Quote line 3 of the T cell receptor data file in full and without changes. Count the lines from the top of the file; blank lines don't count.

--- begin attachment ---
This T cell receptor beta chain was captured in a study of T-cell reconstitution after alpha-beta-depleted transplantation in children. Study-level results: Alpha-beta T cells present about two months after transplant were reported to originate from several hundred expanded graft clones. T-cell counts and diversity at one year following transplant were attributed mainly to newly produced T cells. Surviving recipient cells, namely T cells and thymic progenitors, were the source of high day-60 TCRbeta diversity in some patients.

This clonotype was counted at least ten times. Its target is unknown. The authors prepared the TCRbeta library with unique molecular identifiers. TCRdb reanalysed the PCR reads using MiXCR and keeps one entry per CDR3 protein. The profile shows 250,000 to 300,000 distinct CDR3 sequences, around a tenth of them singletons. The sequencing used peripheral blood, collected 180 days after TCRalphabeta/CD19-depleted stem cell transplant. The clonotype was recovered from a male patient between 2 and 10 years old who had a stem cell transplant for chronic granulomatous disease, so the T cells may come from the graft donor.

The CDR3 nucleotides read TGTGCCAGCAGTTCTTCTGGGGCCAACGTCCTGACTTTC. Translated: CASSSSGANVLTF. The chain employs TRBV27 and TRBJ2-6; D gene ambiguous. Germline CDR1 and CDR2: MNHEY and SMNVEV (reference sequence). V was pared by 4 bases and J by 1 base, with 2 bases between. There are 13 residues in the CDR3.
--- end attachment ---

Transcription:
The CDR3 nucleotides read TGTGCCAGCAGTTCTTCTGGGGCCAACGTCCTGACTTTC. Translated: CASSSSGANVLTF. The chain employs TRBV27 and TRBJ2-6; D gene ambiguous. Germline CDR1 and CDR2: MNHEY and SMNVEV (reference sequence). V was pared by 4 bases and J by 1 base, with 2 bases between. There are 13 residues in the CDR3.